ALMOST two decades after pioneering high-speed wireless technology, John O'Sullivan has won one of the nation's top science gongs.
The CSIRO scientist was awarded the prestigious Prime Minister's Prize for Science for 2009 for his WiFi technology now found in millions of laptops, printers, wireless access devices and even Nintendo's Wii.
Dr O'Sullivan and his team found a way to speed up wireless networks in 1992 - a problem that had international scientists stumped.
The idea has since generated a windfall for the CSIRO to the tune of $205 million and counting.
Dr O'Sullivan will receive $300,000 at a gala event in Canberra.
Prime Minister Kevin Rudd said the award recognised Dr O'Sullivan's contribution to astronomy as well as wifi technology.
"While looking for exploding black holes Dr O'Sullivan created a technology that cleaned up intergalactic radio waves," Mr Rudd said.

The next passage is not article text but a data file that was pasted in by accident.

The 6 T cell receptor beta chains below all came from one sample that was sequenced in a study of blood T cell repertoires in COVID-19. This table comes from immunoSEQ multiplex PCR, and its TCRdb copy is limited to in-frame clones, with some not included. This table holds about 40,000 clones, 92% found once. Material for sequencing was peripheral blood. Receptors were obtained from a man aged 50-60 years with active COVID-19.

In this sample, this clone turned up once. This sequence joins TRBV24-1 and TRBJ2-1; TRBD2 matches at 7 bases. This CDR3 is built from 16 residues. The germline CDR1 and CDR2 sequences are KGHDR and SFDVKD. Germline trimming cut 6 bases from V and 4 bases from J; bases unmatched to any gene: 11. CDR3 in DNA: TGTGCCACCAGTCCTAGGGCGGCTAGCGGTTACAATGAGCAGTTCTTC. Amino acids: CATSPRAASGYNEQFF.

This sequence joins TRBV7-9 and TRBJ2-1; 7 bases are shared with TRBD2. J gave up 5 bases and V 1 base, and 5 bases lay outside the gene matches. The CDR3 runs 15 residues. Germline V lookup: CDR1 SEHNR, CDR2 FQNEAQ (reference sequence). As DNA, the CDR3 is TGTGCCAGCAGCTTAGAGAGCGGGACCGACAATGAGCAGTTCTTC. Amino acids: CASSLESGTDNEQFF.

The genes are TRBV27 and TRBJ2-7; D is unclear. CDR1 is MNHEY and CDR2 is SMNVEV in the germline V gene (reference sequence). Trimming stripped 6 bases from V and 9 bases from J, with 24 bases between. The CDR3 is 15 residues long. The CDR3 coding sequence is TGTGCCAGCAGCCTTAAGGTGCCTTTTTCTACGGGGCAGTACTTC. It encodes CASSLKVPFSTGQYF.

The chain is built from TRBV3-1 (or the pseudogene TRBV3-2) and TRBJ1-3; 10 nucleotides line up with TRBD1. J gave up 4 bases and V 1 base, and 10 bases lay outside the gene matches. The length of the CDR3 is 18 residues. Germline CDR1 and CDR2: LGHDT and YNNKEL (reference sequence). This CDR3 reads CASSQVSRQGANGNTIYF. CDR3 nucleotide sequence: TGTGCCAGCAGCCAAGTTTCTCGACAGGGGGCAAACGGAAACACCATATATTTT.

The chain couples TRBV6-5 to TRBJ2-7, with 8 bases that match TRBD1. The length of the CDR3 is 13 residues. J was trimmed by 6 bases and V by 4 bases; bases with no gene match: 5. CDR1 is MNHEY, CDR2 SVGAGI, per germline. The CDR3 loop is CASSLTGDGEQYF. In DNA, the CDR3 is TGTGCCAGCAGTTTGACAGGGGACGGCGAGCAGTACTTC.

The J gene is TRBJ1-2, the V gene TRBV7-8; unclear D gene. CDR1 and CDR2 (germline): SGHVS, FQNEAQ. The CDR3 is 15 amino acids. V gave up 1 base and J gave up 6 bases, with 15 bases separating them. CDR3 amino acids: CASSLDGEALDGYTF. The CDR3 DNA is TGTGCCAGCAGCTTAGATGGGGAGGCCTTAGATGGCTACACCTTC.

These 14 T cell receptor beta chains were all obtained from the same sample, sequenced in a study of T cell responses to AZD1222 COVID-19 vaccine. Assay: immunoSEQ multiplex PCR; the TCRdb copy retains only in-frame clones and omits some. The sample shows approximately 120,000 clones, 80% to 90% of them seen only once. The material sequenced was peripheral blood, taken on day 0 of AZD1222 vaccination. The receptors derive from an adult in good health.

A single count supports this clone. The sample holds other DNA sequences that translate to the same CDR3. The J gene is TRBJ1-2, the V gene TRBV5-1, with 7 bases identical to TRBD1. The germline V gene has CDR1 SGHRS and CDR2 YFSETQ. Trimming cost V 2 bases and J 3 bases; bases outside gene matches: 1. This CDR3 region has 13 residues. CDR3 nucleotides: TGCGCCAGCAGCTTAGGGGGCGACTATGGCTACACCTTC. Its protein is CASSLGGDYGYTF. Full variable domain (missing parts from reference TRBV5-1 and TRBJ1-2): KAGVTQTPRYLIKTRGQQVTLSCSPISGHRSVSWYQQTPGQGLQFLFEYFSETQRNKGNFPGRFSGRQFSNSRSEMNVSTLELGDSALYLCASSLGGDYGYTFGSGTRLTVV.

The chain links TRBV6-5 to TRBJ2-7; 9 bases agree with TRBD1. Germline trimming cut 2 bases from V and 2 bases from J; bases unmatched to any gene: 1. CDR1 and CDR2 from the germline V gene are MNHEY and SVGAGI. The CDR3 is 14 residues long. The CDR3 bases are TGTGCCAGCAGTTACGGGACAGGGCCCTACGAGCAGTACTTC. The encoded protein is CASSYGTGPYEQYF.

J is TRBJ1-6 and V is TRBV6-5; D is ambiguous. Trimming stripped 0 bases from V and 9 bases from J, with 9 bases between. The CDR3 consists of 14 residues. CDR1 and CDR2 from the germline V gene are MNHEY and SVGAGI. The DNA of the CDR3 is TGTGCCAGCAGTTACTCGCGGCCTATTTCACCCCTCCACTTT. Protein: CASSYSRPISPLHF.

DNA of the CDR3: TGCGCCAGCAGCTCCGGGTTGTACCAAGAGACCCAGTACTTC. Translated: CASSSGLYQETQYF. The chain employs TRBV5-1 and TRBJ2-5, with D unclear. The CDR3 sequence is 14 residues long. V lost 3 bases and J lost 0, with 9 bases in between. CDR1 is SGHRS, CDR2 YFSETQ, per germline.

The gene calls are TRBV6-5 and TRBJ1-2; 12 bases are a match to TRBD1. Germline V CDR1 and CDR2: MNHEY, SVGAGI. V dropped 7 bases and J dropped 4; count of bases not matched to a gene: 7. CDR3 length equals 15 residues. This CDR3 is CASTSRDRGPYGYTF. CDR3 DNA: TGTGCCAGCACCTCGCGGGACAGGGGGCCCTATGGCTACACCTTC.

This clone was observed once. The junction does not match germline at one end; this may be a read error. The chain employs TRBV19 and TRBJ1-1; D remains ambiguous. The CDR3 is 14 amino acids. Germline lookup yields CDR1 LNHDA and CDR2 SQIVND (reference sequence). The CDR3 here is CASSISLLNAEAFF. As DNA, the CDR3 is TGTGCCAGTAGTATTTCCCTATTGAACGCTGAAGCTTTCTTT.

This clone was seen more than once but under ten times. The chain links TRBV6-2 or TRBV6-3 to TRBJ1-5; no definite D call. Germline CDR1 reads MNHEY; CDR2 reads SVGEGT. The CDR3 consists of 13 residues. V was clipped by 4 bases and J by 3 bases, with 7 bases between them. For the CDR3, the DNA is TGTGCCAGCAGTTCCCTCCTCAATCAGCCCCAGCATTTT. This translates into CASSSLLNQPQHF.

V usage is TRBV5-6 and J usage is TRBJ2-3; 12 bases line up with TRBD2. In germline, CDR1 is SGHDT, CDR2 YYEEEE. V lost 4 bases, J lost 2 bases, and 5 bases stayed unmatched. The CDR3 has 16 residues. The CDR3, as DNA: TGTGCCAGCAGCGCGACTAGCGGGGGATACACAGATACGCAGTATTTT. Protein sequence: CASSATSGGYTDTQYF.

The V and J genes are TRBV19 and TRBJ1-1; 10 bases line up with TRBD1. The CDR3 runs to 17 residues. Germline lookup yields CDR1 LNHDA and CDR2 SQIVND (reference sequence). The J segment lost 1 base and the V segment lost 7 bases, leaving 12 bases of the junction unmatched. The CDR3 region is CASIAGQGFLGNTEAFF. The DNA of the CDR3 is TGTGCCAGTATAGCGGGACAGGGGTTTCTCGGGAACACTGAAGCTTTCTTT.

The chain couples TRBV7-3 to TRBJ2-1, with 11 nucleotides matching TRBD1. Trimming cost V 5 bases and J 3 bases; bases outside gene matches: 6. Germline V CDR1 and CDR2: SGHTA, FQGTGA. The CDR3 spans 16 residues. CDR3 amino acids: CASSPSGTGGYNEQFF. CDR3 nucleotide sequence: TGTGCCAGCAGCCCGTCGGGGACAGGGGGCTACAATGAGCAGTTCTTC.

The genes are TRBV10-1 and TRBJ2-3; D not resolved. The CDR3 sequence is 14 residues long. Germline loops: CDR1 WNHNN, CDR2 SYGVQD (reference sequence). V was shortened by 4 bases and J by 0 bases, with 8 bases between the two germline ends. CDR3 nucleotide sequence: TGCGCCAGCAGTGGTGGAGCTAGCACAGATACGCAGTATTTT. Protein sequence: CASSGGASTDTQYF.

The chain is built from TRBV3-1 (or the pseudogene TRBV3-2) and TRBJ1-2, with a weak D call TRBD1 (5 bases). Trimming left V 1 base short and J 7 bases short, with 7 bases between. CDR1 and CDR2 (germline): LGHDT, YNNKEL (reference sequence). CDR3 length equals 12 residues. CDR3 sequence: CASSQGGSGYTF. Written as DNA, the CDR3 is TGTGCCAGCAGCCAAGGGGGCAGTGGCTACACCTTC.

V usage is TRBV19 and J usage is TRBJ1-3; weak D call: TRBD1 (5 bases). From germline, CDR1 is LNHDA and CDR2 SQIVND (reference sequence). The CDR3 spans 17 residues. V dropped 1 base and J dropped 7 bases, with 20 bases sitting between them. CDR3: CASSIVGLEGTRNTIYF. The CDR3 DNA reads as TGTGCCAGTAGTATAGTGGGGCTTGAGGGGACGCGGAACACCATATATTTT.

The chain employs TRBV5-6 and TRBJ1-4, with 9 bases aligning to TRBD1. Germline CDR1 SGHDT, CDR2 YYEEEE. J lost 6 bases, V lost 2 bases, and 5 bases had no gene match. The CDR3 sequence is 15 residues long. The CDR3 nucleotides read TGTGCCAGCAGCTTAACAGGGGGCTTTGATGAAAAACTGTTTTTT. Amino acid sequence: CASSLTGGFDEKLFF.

"Then in 1992, he and his colleagues at CSIRO realised that the same technology was the key to fast, reliable wireless networking in the office and home."
Dr O'Sullivan and the CSIRO team beat 22 international labs to solve the "multipath" problem - the interference caused by reflected radio waves that slows network speeds.
They found a way to accelerate them by splitting radio channels apart, making wireless about five times faster.
The CSIRO waged a long-running legal battle against big computer companies such as Microsoft for using the technology without paying.
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